Anti-Drug Crusader's Funeral Brings Tears And Cries Of Protest
Mar. 25, 1989
MIAMI (AP) _ To the beat of gospel music and cries of protest and anguish, a crime- ridden community turned out Saturday to pay last respects to a slain anti- drug crusader whose death has focused attention on south Florida's drug wars.
''Why? Why?'' cried Lee Arthur Lawrence's wife, Sarah, during funeral services inside the tiny Mt. Sinai Baptist Church in Perrine, about 10 miles south of Miami. She was joined by more than 400 mourners, including President Bush's son Jeb, only blocks from the grocery store where Lawrence was gunned down Monday.
''You can shoot Lee Arthur Lawrence but you can't kill all the Christians,'' said Rev. Walter Richardson, one of about a dozen local clergy members at the funeral. ''Good will always rise.''
Lawrence, 51, who owned the store, had fought for years to keep drug dealers off his property and out of his community. He was killed in a fusillade of up to 30 bullets fired from a semiautomatic weapon when he went out to pick up garbage from his parking lot.
Authorities believe Lawrence was killed by professional killers. His family is convinced that drug dealers are responsible.
The slaying has been cited by many police and community leaders as a symbol that drug-related crime has gotten out of hand in south Florida. The Rev. J.A. Fergenson told mourners that Lawrence's death ''is an indictment against the whole community. You are in a warfare.''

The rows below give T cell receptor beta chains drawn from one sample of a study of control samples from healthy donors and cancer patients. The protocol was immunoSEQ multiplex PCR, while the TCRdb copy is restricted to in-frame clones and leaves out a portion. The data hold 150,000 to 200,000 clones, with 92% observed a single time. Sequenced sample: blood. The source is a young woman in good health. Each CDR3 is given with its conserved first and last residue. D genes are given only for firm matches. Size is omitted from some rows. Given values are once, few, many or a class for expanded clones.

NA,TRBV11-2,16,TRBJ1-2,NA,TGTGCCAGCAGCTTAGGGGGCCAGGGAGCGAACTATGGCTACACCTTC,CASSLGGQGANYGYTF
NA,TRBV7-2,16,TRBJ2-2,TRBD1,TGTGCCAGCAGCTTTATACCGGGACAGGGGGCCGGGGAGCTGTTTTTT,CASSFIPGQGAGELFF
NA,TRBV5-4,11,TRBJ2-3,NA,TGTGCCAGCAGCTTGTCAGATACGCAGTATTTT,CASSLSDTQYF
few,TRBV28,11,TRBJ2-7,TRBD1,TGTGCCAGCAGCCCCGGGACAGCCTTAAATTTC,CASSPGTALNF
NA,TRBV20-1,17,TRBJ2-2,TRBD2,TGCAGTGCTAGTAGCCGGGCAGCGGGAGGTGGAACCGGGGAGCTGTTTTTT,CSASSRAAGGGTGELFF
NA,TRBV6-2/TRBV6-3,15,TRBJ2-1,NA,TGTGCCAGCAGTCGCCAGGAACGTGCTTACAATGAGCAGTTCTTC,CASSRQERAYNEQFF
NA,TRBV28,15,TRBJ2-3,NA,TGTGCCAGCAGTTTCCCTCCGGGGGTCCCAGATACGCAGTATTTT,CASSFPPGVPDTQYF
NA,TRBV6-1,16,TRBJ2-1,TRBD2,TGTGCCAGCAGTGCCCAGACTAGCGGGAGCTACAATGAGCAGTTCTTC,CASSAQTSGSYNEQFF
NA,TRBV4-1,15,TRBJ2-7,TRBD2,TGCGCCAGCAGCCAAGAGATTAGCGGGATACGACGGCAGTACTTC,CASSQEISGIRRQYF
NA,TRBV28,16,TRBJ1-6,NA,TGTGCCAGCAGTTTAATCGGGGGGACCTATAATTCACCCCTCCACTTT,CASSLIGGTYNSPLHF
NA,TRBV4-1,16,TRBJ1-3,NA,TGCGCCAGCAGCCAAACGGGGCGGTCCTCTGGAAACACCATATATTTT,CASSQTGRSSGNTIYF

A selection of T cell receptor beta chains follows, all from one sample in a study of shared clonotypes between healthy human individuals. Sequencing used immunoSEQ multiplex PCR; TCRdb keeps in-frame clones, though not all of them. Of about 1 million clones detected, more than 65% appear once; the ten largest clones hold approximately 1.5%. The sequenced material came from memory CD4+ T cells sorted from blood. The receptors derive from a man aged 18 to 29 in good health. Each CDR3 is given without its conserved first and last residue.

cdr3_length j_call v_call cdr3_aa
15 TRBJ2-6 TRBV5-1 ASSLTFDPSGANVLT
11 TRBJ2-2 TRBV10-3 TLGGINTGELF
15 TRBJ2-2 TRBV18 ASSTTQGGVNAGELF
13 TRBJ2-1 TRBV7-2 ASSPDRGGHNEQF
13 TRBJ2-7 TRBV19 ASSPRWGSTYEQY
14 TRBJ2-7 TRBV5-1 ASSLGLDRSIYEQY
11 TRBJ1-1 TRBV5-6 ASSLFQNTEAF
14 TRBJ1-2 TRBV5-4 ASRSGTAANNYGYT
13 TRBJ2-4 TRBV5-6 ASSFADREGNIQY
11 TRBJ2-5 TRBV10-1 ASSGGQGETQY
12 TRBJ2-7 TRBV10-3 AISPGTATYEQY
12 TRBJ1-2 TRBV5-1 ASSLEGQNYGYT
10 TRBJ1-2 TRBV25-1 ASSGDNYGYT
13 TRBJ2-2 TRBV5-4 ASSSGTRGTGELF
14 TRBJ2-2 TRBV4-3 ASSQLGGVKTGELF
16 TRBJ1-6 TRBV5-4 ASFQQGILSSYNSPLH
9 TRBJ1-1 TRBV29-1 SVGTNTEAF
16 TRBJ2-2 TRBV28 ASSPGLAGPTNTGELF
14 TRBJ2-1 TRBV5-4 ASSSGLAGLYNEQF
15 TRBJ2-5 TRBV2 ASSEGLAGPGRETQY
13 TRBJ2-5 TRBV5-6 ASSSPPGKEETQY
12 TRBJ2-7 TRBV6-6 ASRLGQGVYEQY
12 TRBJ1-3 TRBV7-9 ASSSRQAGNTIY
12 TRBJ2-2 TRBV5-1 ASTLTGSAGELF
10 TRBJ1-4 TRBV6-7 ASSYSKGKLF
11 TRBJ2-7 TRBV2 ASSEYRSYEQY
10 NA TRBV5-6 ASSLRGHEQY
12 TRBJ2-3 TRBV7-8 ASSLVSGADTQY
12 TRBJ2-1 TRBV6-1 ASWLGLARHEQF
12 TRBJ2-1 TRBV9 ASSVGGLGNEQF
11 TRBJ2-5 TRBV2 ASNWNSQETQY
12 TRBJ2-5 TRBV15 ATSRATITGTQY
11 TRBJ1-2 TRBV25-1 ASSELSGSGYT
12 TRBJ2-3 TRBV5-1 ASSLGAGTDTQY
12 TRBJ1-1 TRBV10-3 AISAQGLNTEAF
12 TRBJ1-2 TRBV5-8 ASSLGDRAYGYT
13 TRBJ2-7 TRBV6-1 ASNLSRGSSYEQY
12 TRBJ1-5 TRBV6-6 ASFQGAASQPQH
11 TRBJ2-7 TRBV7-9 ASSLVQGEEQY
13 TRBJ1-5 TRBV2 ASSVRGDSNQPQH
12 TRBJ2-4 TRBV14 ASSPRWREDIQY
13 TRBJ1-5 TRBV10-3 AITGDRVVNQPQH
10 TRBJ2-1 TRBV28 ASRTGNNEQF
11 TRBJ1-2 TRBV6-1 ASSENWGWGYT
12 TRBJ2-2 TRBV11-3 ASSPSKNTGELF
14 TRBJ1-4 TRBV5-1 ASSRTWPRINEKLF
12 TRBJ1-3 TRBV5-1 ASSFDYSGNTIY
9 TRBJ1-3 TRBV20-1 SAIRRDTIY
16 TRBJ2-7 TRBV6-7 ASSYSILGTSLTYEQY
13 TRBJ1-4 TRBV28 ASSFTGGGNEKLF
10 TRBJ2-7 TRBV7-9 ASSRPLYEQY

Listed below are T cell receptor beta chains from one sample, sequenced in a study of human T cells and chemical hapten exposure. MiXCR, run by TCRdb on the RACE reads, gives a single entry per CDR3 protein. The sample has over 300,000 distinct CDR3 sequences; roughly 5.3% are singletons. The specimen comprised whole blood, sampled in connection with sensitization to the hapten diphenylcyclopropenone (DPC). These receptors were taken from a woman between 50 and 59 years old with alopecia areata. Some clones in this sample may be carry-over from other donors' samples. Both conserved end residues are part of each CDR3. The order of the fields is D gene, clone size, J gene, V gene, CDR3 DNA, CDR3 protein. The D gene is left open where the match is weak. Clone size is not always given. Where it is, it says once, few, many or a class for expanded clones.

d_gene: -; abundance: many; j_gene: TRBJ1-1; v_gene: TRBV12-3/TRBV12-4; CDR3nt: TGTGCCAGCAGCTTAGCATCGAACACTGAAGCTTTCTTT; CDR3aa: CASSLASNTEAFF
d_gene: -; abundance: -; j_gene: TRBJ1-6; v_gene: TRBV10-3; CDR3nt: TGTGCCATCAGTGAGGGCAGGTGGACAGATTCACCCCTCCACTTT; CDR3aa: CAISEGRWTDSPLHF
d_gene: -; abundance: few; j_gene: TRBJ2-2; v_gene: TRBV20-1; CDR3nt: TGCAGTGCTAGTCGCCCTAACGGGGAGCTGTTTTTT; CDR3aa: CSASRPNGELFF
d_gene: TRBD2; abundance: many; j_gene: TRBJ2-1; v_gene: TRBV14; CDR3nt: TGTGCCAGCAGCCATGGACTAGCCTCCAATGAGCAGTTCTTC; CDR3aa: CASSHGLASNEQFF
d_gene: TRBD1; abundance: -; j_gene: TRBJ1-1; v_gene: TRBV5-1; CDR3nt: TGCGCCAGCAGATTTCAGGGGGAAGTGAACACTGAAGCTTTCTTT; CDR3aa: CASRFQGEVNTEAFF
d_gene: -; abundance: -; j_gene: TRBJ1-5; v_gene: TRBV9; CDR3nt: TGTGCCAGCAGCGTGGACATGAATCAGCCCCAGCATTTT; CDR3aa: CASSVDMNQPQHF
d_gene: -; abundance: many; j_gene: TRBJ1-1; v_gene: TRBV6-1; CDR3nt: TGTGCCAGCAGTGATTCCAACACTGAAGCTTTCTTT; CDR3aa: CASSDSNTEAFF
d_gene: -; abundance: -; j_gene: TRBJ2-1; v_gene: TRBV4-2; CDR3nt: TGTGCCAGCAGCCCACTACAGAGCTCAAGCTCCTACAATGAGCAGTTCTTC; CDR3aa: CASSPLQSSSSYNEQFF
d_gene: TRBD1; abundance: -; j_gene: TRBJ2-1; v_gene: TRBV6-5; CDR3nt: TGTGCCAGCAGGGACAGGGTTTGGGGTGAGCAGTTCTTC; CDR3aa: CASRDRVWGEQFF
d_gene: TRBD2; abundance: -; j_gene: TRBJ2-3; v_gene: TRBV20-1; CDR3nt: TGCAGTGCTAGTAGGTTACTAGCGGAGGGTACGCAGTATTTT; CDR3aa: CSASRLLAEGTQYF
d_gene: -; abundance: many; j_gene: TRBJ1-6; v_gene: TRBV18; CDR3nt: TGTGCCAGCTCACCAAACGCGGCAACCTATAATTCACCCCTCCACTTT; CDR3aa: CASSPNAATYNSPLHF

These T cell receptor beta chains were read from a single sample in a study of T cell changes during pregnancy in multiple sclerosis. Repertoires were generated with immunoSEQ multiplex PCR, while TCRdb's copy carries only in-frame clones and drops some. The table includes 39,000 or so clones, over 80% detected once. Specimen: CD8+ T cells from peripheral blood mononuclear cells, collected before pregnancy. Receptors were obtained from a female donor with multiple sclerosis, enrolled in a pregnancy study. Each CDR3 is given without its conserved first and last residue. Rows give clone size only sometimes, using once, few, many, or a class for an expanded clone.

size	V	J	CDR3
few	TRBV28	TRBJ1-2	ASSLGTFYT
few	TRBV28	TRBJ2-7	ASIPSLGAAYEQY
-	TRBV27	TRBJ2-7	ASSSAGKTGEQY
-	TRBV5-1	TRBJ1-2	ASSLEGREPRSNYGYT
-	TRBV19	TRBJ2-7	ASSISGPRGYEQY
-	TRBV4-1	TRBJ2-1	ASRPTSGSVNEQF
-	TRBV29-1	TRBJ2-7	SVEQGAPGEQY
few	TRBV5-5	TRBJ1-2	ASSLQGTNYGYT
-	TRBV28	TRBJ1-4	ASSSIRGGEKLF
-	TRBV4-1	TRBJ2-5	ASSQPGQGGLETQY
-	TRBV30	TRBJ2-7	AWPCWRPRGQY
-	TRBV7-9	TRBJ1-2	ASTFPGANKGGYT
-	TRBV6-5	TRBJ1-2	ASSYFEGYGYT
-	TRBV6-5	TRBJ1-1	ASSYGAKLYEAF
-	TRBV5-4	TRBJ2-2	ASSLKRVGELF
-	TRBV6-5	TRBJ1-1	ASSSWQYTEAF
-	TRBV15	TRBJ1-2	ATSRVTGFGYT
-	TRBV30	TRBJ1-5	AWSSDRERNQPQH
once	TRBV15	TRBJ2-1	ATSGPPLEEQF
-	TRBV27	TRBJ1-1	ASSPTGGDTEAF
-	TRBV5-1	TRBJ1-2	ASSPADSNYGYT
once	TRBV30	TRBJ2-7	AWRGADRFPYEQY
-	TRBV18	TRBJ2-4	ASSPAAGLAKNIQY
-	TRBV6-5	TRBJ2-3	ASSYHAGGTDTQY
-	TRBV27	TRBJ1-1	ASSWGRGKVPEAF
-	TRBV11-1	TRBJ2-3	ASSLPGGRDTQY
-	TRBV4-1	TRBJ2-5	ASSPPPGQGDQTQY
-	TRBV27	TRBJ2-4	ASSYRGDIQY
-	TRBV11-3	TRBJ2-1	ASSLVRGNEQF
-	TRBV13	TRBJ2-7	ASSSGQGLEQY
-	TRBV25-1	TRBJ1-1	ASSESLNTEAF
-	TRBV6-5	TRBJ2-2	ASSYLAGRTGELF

Jeb Bush presented Mrs. Lawrence and her two children, Nita, 28, and Lee Arthur Jr., 22, with a letter from the president and Barbara Bush.
''Lee Arthur has been on the front line of the drug war that threatens us all,'' the letter said. ''It's a problem for all of us, all of Dade County, the state and the country.''
The three-hour funeral, which was viewed on television monitors by nearly 300 people packed in an adjacent church building, was highlighted by calls to halt drug trafficking and violence.
Lawrence's black casket was carried into the sparsely furnished church by seven officers of the Metro-Dade Police department, which so far has made no arrests in the slaying.
The week before he was shot, Lawrence had filed a complaint with police about the latest in a series of death threats.
Metro-Dade Police Director Fred Taylor, who met with Lawrence and other community leaders three days before the slaying, said it was impossible to offer around-the-clock protection for Lawrence. Police on Friday assured Perrine residents that regular patrols will continue in the neighorhood.
During the funeral, the Rev. Carlton Coleman drew applause from the congregation when he leaped from his pew and read a statement criticizing police and suggesting Lawrence was ignored because he was black.
''It he was a white man, this might not have happened,'' he said.
Several people in the congregation collapsed, either from grief or from temperatures in 90s, and at least one man was carried sobbing into a room behind the choir.
Police are investigating reports that two men in military camouflage clothes were lurking around Lee's Grocery before the shooting. Metro-Dade homicide Sgt. Ted MacArthur said detectives are probing links between the Lawrence shooting and the murder of a reputed drug dealer in Perrine earlier this month.
Ed Hanna, of the West Perrine Community Develpment Corp., recounted a recent conversation with Lawrence, who would have celebrated his 52nd birthday this Saturday.
''He said to me, 'I am only one, but I am at least one. I can't do everything, but at least I can do something,''' Hanna told the congregation.
''To move, a turtle needs to stick his neck out,'' said local businessman Collos Coleman. ''Lee Arthur stuck his neck out.''